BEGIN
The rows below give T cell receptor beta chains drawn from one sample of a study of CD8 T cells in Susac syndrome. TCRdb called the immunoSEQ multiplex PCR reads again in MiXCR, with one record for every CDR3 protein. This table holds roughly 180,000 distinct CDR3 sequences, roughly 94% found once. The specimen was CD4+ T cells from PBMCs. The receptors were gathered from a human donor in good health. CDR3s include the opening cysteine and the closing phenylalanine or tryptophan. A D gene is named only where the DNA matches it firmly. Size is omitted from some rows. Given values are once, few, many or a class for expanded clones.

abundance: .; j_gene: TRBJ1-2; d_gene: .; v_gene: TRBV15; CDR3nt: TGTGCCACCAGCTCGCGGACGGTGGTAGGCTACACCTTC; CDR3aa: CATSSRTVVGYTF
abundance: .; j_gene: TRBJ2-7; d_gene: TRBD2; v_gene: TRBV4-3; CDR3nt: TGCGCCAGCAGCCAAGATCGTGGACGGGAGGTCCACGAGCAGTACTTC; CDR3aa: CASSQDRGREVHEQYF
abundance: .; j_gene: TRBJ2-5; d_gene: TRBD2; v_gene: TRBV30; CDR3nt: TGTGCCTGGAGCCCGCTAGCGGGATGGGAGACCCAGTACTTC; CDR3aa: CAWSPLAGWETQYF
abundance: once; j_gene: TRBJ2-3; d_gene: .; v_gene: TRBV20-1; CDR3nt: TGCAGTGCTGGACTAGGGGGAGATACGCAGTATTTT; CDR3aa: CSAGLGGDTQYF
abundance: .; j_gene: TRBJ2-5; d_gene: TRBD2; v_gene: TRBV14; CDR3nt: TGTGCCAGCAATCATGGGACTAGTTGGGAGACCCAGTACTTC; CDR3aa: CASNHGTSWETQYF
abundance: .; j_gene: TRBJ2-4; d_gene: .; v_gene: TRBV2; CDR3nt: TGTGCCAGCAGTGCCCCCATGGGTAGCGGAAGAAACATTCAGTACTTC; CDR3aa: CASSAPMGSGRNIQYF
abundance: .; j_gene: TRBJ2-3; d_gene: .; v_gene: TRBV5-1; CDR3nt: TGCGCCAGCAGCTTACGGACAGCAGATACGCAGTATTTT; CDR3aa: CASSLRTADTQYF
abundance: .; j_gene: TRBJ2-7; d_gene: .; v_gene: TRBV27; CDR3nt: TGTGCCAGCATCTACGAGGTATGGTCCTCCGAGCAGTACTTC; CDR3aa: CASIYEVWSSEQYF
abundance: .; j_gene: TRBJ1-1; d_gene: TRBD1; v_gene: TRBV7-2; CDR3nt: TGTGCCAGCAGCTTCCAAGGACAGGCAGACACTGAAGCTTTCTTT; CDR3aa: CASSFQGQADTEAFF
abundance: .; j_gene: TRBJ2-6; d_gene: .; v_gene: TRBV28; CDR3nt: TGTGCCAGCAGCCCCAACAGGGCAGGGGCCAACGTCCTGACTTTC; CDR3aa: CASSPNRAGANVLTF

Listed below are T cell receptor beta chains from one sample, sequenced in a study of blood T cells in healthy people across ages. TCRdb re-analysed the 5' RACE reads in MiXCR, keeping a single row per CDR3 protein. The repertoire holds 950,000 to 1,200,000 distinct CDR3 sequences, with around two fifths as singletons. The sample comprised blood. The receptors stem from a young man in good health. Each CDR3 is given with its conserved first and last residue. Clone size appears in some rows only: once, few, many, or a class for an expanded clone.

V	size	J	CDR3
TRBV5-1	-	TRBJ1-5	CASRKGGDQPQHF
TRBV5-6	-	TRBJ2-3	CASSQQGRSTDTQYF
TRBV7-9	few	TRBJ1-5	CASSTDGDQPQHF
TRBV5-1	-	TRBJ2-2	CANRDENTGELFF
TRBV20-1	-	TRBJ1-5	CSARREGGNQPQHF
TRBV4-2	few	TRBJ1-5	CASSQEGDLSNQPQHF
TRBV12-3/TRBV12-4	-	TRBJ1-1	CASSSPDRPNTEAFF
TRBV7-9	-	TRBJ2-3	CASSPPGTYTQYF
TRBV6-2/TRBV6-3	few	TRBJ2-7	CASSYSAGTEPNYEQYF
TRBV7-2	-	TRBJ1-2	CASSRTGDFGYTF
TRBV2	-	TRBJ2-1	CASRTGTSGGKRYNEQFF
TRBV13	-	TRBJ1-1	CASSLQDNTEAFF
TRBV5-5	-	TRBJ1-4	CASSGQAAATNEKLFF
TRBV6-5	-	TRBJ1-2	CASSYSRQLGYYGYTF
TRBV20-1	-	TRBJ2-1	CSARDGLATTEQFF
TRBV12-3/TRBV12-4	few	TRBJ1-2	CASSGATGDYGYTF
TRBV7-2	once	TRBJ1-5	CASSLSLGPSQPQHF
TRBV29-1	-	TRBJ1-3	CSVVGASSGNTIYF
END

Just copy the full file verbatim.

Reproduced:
The rows below give T cell receptor beta chains drawn from one sample of a study of CD8 T cells in Susac syndrome. TCRdb called the immunoSEQ multiplex PCR reads again in MiXCR, with one record for every CDR3 protein. This table holds roughly 180,000 distinct CDR3 sequences, roughly 94% found once. The specimen was CD4+ T cells from PBMCs. The receptors were gathered from a human donor in good health. CDR3s include the opening cysteine and the closing phenylalanine or tryptophan. A D gene is named only where the DNA matches it firmly. Size is omitted from some rows. Given values are once, few, many or a class for expanded clones.

abundance: .; j_gene: TRBJ1-2; d_gene: .; v_gene: TRBV15; CDR3nt: TGTGCCACCAGCTCGCGGACGGTGGTAGGCTACACCTTC; CDR3aa: CATSSRTVVGYTF
abundance: .; j_gene: TRBJ2-7; d_gene: TRBD2; v_gene: TRBV4-3; CDR3nt: TGCGCCAGCAGCCAAGATCGTGGACGGGAGGTCCACGAGCAGTACTTC; CDR3aa: CASSQDRGREVHEQYF
abundance: .; j_gene: TRBJ2-5; d_gene: TRBD2; v_gene: TRBV30; CDR3nt: TGTGCCTGGAGCCCGCTAGCGGGATGGGAGACCCAGTACTTC; CDR3aa: CAWSPLAGWETQYF
abundance: once; j_gene: TRBJ2-3; d_gene: .; v_gene: TRBV20-1; CDR3nt: TGCAGTGCTGGACTAGGGGGAGATACGCAGTATTTT; CDR3aa: CSAGLGGDTQYF
abundance: .; j_gene: TRBJ2-5; d_gene: TRBD2; v_gene: TRBV14; CDR3nt: TGTGCCAGCAATCATGGGACTAGTTGGGAGACCCAGTACTTC; CDR3aa: CASNHGTSWETQYF
abundance: .; j_gene: TRBJ2-4; d_gene: .; v_gene: TRBV2; CDR3nt: TGTGCCAGCAGTGCCCCCATGGGTAGCGGAAGAAACATTCAGTACTTC; CDR3aa: CASSAPMGSGRNIQYF
abundance: .; j_gene: TRBJ2-3; d_gene: .; v_gene: TRBV5-1; CDR3nt: TGCGCCAGCAGCTTACGGACAGCAGATACGCAGTATTTT; CDR3aa: CASSLRTADTQYF
abundance: .; j_gene: TRBJ2-7; d_gene: .; v_gene: TRBV27; CDR3nt: TGTGCCAGCATCTACGAGGTATGGTCCTCCGAGCAGTACTTC; CDR3aa: CASIYEVWSSEQYF
abundance: .; j_gene: TRBJ1-1; d_gene: TRBD1; v_gene: TRBV7-2; CDR3nt: TGTGCCAGCAGCTTCCAAGGACAGGCAGACACTGAAGCTTTCTTT; CDR3aa: CASSFQGQADTEAFF
abundance: .; j_gene: TRBJ2-6; d_gene: .; v_gene: TRBV28; CDR3nt: TGTGCCAGCAGCCCCAACAGGGCAGGGGCCAACGTCCTGACTTTC; CDR3aa: CASSPNRAGANVLTF

Listed below are T cell receptor beta chains from one sample, sequenced in a study of blood T cells in healthy people across ages. TCRdb re-analysed the 5' RACE reads in MiXCR, keeping a single row per CDR3 protein. The repertoire holds 950,000 to 1,200,000 distinct CDR3 sequences, with around two fifths as singletons. The sample comprised blood. The receptors stem from a young man in good health. Each CDR3 is given with its conserved first and last residue. Clone size appears in some rows only: once, few, many, or a class for an expanded clone.

V	size	J	CDR3
TRBV5-1	-	TRBJ1-5	CASRKGGDQPQHF
TRBV5-6	-	TRBJ2-3	CASSQQGRSTDTQYF
TRBV7-9	few	TRBJ1-5	CASSTDGDQPQHF
TRBV5-1	-	TRBJ2-2	CANRDENTGELFF
TRBV20-1	-	TRBJ1-5	CSARREGGNQPQHF
TRBV4-2	few	TRBJ1-5	CASSQEGDLSNQPQHF
TRBV12-3/TRBV12-4	-	TRBJ1-1	CASSSPDRPNTEAFF
TRBV7-9	-	TRBJ2-3	CASSPPGTYTQYF
TRBV6-2/TRBV6-3	few	TRBJ2-7	CASSYSAGTEPNYEQYF
TRBV7-2	-	TRBJ1-2	CASSRTGDFGYTF
TRBV2	-	TRBJ2-1	CASRTGTSGGKRYNEQFF
TRBV13	-	TRBJ1-1	CASSLQDNTEAFF
TRBV5-5	-	TRBJ1-4	CASSGQAAATNEKLFF
TRBV6-5	-	TRBJ1-2	CASSYSRQLGYYGYTF
TRBV20-1	-	TRBJ2-1	CSARDGLATTEQFF
TRBV12-3/TRBV12-4	few	TRBJ1-2	CASSGATGDYGYTF
TRBV7-2	once	TRBJ1-5	CASSLSLGPSQPQHF
TRBV29-1	-	TRBJ1-3	CSVVGASSGNTIYF